I first discovered Fabriano paper at Munich Airport. I was flying down to Ancona, Italy. The easiest route from Northern England was from Manchester to Munich on Lufthansa and then a plane change to Air Dolomiti for a short hop over the Alps and down to Ancona. It was a great route for an Italophile like me. As soon I landed at Munich and headed for the Air Dolomiti gates I was basically in ‘Little Italy’. The whole corridor was filled with departures for Pisa, Catania, Verona, Napoli, Bari and Brindisi. There were Italian cafes, Italian food shops and a wonderful stationery shop called Fabriano. The Fabriano shop caught my eye immediately. Brightly coloured note books, artists pads, sketch books, journals, diaries, paper of all kinds. All beautifully displayed along with pens, pencils and gift cards. I was in heaven. I purchased a pile of notebooks and rushed to get on the plane.
I was heading to Italy to work as a guide for a small group of clients. I’d arranged a one week trip to help people improve their Italian language skills and to enjoy lots of history, culture, food and wine. We were staying in a fabulous country house deep in the hills of Le Marche. I had twenty four hours for final preparations before the first guests arrived. I left the airport in my hire car, which just happened to be a little Alfa Romeo and drove into the verdant green ‘campagna’. I was following signs for Jesi and Fabriano. Fabriano, a town called Fabriano. I sat up and took notice. Fabriano – The same name as the stationery shop I’d just discovered. What a coincidence. I stopped at a bar and got my guide book out. Sure enough just 45 minutes up the road was the town of Fabriano, a medieval town, famed for its paper industry. They even had a ‘Museo della Carta’ a ‘Paper Museum’ and it re-opened after lunch at 2.30 pm. Well that had decided my afternoon’s activity. Off I went to Fabriano. Just an hour down the road. The historic town centre consisted of red brick palaces, elegant piazzas and polished marble pavements. The Museo della Carta was easy to find. As luck would have it a tour was just starting.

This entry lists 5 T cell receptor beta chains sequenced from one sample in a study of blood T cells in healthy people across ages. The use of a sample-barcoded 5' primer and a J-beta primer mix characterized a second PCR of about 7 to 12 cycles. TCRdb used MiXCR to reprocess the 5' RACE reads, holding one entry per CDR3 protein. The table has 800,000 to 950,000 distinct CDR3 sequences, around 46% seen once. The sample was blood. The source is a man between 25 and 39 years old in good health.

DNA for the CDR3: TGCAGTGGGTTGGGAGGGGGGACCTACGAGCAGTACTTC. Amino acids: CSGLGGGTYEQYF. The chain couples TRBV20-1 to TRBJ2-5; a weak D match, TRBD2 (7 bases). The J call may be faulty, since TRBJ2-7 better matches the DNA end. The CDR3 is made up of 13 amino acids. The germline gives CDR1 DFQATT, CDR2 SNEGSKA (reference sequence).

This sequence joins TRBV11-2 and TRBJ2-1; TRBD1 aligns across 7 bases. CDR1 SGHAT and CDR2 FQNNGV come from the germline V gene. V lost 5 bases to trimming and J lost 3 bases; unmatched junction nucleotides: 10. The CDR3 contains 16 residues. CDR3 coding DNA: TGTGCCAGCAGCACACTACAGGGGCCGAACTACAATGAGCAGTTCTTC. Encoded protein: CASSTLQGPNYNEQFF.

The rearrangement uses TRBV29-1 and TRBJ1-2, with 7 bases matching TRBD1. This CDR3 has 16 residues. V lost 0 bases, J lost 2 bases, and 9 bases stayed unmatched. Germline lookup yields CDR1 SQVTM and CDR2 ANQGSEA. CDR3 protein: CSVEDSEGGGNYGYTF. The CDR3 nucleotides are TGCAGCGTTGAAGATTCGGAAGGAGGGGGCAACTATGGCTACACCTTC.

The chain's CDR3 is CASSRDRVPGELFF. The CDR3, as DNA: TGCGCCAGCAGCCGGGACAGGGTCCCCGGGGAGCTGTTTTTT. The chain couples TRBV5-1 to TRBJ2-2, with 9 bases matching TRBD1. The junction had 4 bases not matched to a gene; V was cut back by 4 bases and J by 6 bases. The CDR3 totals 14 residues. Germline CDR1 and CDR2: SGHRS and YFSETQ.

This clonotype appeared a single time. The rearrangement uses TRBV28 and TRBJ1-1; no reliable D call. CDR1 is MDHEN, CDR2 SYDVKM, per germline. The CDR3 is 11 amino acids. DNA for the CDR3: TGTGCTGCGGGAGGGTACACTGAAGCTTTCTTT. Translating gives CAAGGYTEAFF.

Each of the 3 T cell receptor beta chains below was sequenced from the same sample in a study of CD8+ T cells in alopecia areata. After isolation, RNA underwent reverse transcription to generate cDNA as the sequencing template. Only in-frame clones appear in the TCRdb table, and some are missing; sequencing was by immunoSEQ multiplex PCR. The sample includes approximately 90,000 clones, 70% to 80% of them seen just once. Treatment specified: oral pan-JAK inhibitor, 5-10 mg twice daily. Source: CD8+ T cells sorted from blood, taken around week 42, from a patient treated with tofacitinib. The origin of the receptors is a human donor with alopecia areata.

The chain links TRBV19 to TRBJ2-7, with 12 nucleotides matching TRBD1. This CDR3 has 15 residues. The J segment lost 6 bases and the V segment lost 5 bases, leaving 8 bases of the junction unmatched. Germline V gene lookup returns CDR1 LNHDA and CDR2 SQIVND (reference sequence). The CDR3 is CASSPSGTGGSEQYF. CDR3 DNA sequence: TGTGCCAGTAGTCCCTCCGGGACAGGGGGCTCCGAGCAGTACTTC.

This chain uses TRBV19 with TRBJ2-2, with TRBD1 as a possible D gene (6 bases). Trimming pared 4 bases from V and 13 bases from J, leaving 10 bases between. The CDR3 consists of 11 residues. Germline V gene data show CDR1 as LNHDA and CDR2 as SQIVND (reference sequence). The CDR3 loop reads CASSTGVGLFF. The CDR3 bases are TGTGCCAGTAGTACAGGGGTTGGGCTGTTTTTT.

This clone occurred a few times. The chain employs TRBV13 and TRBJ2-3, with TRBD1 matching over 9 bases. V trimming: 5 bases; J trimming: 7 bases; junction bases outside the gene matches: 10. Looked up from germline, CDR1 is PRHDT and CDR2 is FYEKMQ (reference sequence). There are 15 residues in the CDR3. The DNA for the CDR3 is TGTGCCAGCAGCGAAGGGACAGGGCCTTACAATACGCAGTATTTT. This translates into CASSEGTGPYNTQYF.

FABRIANO – Museo della Carta – The craft of paper-making began in China, spread to the Arab world and arrived in Europe in the middle of the 13th century, the guide explained. Paper-making skills and techniques may have been seen by Marco Polo on his travels to the east. Ancona, on Italy’s Adriatic coast was an important port in those days and cotton, hemp, flax and jute were imported from Egypt. Fabriano was in a perfect location for making paper. There was an abundant water supply from the nearby Apennine Mountains, and the journey from the coast took just a day or two by horse and carriage. Initially very small amounts of paper were made, by hand. Cotton fibres were soaked in barrels of water and then pressed and dried, repeatedly, until fine sheets of paper had been created. These sheets could then be cut, folded or rolled and sold. The price was determined by the weight of the paper. A market developed for high quality paper, Fabriano products were sold throughout Italy. Then in 1440 the printing press was invented and suddenly huge amounts of paper were required. For the first time it was possible to print books, pamphlets and leaflets in large numbers. Books became affordable and the demand for paper and printed materials boomed. Fabriano, with its paper-making expertise was sitting on a gold mine.
The town of Fabriano consisted of red brick palaces, elegant piazzas and polished marble pavements. There were very few tourists. The Fabriano Stationery shop I’d just discovered at Munich Airport was the direct result of the paper industry based in this beautiful medieval town since 1250. More than seven centuries of paper-making skills and generations of artisans had lived and worked in this town producing fine quality paper for the whole of Europe. This tradition continues to the present day. Fabriano continues to produce high quality paper, note books, artists paper and journals. The industry specialises in ‘security paper’ too, which is used for bank notes and important documents. Fabriano prints many of the ‘euro’ bank notes that we use every day of our lives.
On a recent trip to Sicily with some new clients I got to know the artist Mary Lou Peters. Mary Lou is now a very dear friend. When I spotted a Fabriano shop in Taormina I decided to introduce its treasures to Mary Lou. She loved the shop and we made several trips there stocking up on all types of paper, pens and note books. More recently I was in Venice with a small group and again I headed straight to the Fabriano shop to admire and appreciate the fantastic range of stationery available.
The quality of the Fabriano paper and the elegant display of stationery in the Fabriano shops is a joy to behold. For all lovers of paper, stationery and related products, I urge you to visit a Fabriano store now. There are shops in London, Paris and numerous locations in Italy and worldwide. Serendipity is a wonderful thing. A shop at Munich Airport, a road sign saying Fabriano, a visit to the ‘Museo della Carta’ and the rest as they say is history.
- The Museo della Carta has an excellent web site. Very informative and interesting.
- Fabriano Tourism promotes the town and surrounding areas. A good source of further information
- Le Marche is the region of Italy, bordering the Adriatic Coast, where Ancona and Fabriano are to be found. A beautiful area of rolling hills, emerald green pastures and extensive vineyards. There are numerous medieval towns and villages, many of them built on hill tops. For more on Le Marche I strongly recommend a visit.
- Written and published: August 2017.